Fitness professionals call the exercise “plank” by many names, including “table top,” “ab bridge” and “hover.” There are many ways to do the same exercise, and many people have “rediscovered” this classic core builder. Unfortunately, while rehashing this gem, instructors tend to teach a harder version—which doesn’t always mean a better one. Pay attention to proper form, style and finesse, but don’t get caught in drill-like attention to details. Add the BOSU Balance Trainer into the mix and you add an extra measure of fun and challenge.
This exercise is one of my favorites because of the different levels of intensity that are possible. It is also a good choice for instructors who do not want to do dozens of crunches. This is just one way to train the core effectively—keeping it strong and not just “pretty.” Be sure to start with a properly inflated BOSU trainer, platform side up; this makes it easier to manipulate on a hard surface.
With the BOSU trainer in front of you, grab the handles and come up to the plank position, legs extended. Beginners can be on their knees. The head is directly over the center of the platform (over the inflation pin). Keep the back in good alignment, spine in neutral position, bellybutton pulled in. Watch for the key teaching points (see the sidebar). Hold this position for 15–30 seconds.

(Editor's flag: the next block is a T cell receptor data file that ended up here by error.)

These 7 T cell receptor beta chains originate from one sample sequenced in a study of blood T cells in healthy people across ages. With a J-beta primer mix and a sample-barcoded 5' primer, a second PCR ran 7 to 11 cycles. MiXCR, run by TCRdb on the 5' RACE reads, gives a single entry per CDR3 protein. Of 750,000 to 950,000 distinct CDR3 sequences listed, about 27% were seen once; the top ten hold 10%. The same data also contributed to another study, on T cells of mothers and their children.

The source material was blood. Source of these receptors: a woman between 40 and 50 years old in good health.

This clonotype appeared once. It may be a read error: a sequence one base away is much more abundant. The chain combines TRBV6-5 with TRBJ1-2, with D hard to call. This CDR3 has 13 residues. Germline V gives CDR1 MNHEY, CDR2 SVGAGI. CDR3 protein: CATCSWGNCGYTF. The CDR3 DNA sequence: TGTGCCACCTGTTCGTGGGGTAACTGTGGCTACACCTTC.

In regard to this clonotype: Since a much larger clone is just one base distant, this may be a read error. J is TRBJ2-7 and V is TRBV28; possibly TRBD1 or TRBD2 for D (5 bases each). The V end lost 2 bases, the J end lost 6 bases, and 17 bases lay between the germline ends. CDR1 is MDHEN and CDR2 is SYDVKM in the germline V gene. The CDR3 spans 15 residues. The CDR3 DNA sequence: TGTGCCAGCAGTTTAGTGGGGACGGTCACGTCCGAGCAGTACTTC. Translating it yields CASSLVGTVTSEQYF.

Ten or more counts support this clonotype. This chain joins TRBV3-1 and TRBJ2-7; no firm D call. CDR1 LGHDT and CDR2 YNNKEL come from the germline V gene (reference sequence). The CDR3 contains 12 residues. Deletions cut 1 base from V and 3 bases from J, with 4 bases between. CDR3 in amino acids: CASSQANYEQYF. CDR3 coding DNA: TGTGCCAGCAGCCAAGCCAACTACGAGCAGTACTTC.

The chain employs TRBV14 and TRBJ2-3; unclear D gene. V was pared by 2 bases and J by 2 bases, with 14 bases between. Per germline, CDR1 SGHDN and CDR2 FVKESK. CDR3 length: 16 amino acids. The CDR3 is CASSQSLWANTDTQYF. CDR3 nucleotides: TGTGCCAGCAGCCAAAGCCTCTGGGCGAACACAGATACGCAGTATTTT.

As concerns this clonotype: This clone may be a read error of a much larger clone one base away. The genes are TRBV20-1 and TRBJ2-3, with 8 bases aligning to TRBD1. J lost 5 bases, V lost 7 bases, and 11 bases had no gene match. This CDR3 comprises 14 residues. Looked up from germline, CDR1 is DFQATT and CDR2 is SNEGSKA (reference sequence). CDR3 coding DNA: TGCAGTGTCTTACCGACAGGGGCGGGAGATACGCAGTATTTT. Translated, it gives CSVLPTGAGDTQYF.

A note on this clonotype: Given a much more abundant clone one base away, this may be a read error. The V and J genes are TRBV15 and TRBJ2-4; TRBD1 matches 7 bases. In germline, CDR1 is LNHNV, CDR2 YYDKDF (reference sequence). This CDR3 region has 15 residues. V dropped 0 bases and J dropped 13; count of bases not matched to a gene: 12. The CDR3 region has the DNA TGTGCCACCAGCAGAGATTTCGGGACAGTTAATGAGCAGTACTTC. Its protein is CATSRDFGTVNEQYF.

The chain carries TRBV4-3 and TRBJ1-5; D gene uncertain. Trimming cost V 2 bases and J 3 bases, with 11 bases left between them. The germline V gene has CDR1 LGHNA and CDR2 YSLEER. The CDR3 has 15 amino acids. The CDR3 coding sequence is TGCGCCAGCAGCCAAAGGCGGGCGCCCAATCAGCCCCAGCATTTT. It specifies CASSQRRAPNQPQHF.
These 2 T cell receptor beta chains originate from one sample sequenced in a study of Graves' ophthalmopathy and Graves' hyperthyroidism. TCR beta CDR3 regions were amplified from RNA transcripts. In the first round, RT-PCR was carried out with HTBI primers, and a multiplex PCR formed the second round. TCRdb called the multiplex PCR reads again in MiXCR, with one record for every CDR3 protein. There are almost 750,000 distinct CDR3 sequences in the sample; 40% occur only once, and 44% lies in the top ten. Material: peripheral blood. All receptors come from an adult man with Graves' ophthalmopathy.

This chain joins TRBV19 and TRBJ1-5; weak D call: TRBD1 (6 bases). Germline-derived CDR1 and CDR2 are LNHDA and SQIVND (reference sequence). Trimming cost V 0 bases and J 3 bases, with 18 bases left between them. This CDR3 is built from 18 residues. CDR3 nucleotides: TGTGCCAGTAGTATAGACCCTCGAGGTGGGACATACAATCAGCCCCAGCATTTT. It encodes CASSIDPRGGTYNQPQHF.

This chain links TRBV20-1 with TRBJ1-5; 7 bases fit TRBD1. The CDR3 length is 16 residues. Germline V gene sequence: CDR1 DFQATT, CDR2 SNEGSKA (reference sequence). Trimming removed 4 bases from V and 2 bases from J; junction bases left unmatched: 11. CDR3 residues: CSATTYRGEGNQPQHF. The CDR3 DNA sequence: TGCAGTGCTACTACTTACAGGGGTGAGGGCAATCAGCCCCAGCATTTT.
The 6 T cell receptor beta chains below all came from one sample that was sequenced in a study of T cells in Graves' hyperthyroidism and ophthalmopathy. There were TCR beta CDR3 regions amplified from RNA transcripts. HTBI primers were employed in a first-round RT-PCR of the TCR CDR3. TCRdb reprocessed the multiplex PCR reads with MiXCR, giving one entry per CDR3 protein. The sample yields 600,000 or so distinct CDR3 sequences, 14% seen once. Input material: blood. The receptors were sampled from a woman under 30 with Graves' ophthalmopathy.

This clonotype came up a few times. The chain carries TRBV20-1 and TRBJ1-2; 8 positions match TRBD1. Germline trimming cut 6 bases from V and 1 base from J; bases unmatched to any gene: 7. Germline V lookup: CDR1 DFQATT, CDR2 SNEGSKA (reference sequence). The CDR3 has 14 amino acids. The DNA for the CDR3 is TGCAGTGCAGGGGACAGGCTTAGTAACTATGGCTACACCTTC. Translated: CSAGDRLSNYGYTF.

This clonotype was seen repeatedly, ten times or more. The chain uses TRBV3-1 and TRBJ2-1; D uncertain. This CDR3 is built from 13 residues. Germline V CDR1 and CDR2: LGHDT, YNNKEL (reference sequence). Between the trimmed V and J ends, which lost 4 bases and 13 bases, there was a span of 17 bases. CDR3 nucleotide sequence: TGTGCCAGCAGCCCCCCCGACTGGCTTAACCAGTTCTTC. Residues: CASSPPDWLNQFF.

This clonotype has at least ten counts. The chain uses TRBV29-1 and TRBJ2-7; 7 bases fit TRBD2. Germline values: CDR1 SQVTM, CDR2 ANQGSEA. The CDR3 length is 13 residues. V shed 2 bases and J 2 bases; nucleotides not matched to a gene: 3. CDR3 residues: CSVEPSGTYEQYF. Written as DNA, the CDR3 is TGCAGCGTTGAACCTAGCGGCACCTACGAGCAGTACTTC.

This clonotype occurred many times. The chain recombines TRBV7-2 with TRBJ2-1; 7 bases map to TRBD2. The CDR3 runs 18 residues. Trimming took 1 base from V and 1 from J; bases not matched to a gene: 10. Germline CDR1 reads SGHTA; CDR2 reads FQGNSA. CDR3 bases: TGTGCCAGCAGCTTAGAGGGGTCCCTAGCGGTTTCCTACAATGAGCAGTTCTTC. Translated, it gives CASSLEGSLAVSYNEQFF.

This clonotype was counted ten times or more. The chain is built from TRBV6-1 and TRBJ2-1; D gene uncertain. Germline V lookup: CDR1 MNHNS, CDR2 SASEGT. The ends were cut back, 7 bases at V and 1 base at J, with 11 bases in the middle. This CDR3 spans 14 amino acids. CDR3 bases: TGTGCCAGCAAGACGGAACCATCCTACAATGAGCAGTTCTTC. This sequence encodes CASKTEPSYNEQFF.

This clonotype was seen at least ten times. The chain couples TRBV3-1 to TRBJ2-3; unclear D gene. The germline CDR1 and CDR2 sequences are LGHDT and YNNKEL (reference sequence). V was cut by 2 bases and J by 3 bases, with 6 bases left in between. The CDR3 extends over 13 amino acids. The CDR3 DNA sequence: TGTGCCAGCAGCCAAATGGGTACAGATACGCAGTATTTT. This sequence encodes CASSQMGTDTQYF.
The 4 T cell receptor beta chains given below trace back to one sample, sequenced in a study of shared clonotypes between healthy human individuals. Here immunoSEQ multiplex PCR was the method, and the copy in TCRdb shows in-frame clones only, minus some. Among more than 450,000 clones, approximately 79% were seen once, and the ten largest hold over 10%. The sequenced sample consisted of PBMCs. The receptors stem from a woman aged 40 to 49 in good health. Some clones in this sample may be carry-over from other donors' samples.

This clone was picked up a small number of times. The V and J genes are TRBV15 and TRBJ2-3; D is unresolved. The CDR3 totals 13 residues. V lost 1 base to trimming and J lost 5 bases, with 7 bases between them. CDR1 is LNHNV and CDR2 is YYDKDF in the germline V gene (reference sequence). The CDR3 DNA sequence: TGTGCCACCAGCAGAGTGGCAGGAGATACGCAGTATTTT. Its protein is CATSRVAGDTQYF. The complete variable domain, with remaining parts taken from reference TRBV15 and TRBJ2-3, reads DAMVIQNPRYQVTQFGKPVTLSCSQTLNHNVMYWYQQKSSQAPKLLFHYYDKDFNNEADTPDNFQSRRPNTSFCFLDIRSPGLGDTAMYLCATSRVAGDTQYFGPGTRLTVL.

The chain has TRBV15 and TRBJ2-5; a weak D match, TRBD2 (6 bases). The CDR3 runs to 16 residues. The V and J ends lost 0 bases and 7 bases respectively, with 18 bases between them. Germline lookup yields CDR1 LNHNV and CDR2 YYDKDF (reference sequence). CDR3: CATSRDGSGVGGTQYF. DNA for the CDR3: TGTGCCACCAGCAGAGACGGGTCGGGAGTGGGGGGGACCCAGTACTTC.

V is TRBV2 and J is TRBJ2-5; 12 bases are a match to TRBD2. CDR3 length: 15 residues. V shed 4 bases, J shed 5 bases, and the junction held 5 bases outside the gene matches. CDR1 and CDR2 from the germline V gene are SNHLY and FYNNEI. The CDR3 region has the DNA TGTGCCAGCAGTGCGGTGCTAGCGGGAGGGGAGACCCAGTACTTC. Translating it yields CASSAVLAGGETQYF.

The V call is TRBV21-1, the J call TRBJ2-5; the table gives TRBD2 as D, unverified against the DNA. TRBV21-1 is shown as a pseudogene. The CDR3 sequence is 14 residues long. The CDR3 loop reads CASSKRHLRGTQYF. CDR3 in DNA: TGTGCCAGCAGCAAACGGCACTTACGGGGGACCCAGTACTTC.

When participants can do 2–3 sets of the beginner-level move with proper form, make the exercise more challenging by going back into the plank position and then tilting the BOSU trainer forward and back. This will engage more core musculature, especially in the transverse abdominals. As your participants become stronger, you will see a greater range
of horizontal and lateral movement. Progress this move by tilting left and right, engaging the obliques. Carefully watch for good form.
This is the level where finesse comes into play. While in plank, raise one leg off the floor and extend it away from the torso. Slowly draw the knee into the chest, turn it under and move it across the body, extending the leg. Experienced participants will be able to hold this position for a few seconds. Reverse the move, alternate sides and hold for equal counts on both sides.
Sidebar: Key Teaching Points
- Some participants will not be able to engage their core. The lower abdominals will protrude, and participants will complain of low-back fatigue. Guide them to the proper correction.
- Watch for hyperextended elbows, which can put more stress on the shoulders.
- Cue participants not to let the hips drop, as this will compromise the low back.
- If participants experience shortness of breath and/or dizziness, they may be holding their breath. Instruct them to keep breathing while doing the exercise.
- Notice when one side is stronger or weaker than the other, and help make the correction.
- Train smart, not hard!
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